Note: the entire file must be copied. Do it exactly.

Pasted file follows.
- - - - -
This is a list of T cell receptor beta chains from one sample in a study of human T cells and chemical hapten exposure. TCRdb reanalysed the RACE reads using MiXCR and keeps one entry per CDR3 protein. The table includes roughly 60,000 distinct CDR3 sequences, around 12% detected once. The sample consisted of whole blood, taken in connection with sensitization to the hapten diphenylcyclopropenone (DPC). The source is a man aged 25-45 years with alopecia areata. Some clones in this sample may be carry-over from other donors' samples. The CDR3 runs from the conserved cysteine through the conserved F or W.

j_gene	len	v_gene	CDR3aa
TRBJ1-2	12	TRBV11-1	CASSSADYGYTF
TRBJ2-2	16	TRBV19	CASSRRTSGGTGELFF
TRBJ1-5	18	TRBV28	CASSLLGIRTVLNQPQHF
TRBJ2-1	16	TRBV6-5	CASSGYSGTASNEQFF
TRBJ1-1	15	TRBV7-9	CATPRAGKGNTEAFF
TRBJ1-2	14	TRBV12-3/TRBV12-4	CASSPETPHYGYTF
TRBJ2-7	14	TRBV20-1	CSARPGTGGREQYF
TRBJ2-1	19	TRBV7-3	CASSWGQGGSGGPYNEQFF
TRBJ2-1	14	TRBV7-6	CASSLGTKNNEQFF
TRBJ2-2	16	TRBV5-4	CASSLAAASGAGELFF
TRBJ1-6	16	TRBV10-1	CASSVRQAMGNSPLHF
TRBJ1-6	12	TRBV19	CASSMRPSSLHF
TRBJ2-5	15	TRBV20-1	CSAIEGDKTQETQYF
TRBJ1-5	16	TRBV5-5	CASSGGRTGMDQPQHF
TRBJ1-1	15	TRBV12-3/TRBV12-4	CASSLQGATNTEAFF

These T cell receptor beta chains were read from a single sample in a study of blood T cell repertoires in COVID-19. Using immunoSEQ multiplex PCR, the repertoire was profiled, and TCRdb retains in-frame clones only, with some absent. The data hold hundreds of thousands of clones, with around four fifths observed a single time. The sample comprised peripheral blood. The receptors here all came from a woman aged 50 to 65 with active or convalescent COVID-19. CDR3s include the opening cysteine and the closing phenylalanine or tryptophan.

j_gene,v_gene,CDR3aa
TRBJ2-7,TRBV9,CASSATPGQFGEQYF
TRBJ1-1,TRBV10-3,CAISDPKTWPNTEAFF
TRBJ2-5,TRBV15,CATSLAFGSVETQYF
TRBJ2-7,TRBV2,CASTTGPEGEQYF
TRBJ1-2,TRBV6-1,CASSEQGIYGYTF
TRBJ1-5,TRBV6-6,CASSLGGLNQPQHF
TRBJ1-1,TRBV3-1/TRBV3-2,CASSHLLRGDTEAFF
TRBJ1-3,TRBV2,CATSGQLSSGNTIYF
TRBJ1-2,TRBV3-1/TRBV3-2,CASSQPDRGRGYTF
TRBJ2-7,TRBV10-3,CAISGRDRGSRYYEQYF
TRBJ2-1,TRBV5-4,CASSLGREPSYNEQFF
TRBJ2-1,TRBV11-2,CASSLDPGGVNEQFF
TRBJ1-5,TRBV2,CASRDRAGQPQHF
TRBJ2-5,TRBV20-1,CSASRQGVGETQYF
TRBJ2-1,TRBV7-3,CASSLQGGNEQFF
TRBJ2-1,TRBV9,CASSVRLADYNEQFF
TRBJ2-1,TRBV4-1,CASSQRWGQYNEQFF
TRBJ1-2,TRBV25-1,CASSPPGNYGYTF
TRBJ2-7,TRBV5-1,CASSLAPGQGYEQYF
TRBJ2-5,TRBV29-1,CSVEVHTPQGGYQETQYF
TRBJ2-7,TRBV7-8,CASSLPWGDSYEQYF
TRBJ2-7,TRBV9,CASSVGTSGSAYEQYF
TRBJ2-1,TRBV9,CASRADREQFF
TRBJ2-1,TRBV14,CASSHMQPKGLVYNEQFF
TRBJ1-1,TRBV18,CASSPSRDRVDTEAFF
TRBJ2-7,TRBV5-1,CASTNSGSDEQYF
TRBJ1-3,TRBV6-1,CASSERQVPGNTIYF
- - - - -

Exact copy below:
This is a list of T cell receptor beta chains from one sample in a study of human T cells and chemical hapten exposure. TCRdb reanalysed the RACE reads using MiXCR and keeps one entry per CDR3 protein. The table includes roughly 60,000 distinct CDR3 sequences, around 12% detected once. The sample consisted of whole blood, taken in connection with sensitization to the hapten diphenylcyclopropenone (DPC). The source is a man aged 25-45 years with alopecia areata. Some clones in this sample may be carry-over from other donors' samples. The CDR3 runs from the conserved cysteine through the conserved F or W.

j_gene	len	v_gene	CDR3aa
TRBJ1-2	12	TRBV11-1	CASSSADYGYTF
TRBJ2-2	16	TRBV19	CASSRRTSGGTGELFF
TRBJ1-5	18	TRBV28	CASSLLGIRTVLNQPQHF
TRBJ2-1	16	TRBV6-5	CASSGYSGTASNEQFF
TRBJ1-1	15	TRBV7-9	CATPRAGKGNTEAFF
TRBJ1-2	14	TRBV12-3/TRBV12-4	CASSPETPHYGYTF
TRBJ2-7	14	TRBV20-1	CSARPGTGGREQYF
TRBJ2-1	19	TRBV7-3	CASSWGQGGSGGPYNEQFF
TRBJ2-1	14	TRBV7-6	CASSLGTKNNEQFF
TRBJ2-2	16	TRBV5-4	CASSLAAASGAGELFF
TRBJ1-6	16	TRBV10-1	CASSVRQAMGNSPLHF
TRBJ1-6	12	TRBV19	CASSMRPSSLHF
TRBJ2-5	15	TRBV20-1	CSAIEGDKTQETQYF
TRBJ1-5	16	TRBV5-5	CASSGGRTGMDQPQHF
TRBJ1-1	15	TRBV12-3/TRBV12-4	CASSLQGATNTEAFF

These T cell receptor beta chains were read from a single sample in a study of blood T cell repertoires in COVID-19. Using immunoSEQ multiplex PCR, the repertoire was profiled, and TCRdb retains in-frame clones only, with some absent. The data hold hundreds of thousands of clones, with around four fifths observed a single time. The sample comprised peripheral blood. The receptors here all came from a woman aged 50 to 65 with active or convalescent COVID-19. CDR3s include the opening cysteine and the closing phenylalanine or tryptophan.

j_gene,v_gene,CDR3aa
TRBJ2-7,TRBV9,CASSATPGQFGEQYF
TRBJ1-1,TRBV10-3,CAISDPKTWPNTEAFF
TRBJ2-5,TRBV15,CATSLAFGSVETQYF
TRBJ2-7,TRBV2,CASTTGPEGEQYF
TRBJ1-2,TRBV6-1,CASSEQGIYGYTF
TRBJ1-5,TRBV6-6,CASSLGGLNQPQHF
TRBJ1-1,TRBV3-1/TRBV3-2,CASSHLLRGDTEAFF
TRBJ1-3,TRBV2,CATSGQLSSGNTIYF
TRBJ1-2,TRBV3-1/TRBV3-2,CASSQPDRGRGYTF
TRBJ2-7,TRBV10-3,CAISGRDRGSRYYEQYF
TRBJ2-1,TRBV5-4,CASSLGREPSYNEQFF
TRBJ2-1,TRBV11-2,CASSLDPGGVNEQFF
TRBJ1-5,TRBV2,CASRDRAGQPQHF
TRBJ2-5,TRBV20-1,CSASRQGVGETQYF
TRBJ2-1,TRBV7-3,CASSLQGGNEQFF
TRBJ2-1,TRBV9,CASSVRLADYNEQFF
TRBJ2-1,TRBV4-1,CASSQRWGQYNEQFF
TRBJ1-2,TRBV25-1,CASSPPGNYGYTF
TRBJ2-7,TRBV5-1,CASSLAPGQGYEQYF
TRBJ2-5,TRBV29-1,CSVEVHTPQGGYQETQYF
TRBJ2-7,TRBV7-8,CASSLPWGDSYEQYF
TRBJ2-7,TRBV9,CASSVGTSGSAYEQYF
TRBJ2-1,TRBV9,CASRADREQFF
TRBJ2-1,TRBV14,CASSHMQPKGLVYNEQFF
TRBJ1-1,TRBV18,CASSPSRDRVDTEAFF
TRBJ2-7,TRBV5-1,CASTNSGSDEQYF
TRBJ1-3,TRBV6-1,CASSERQVPGNTIYF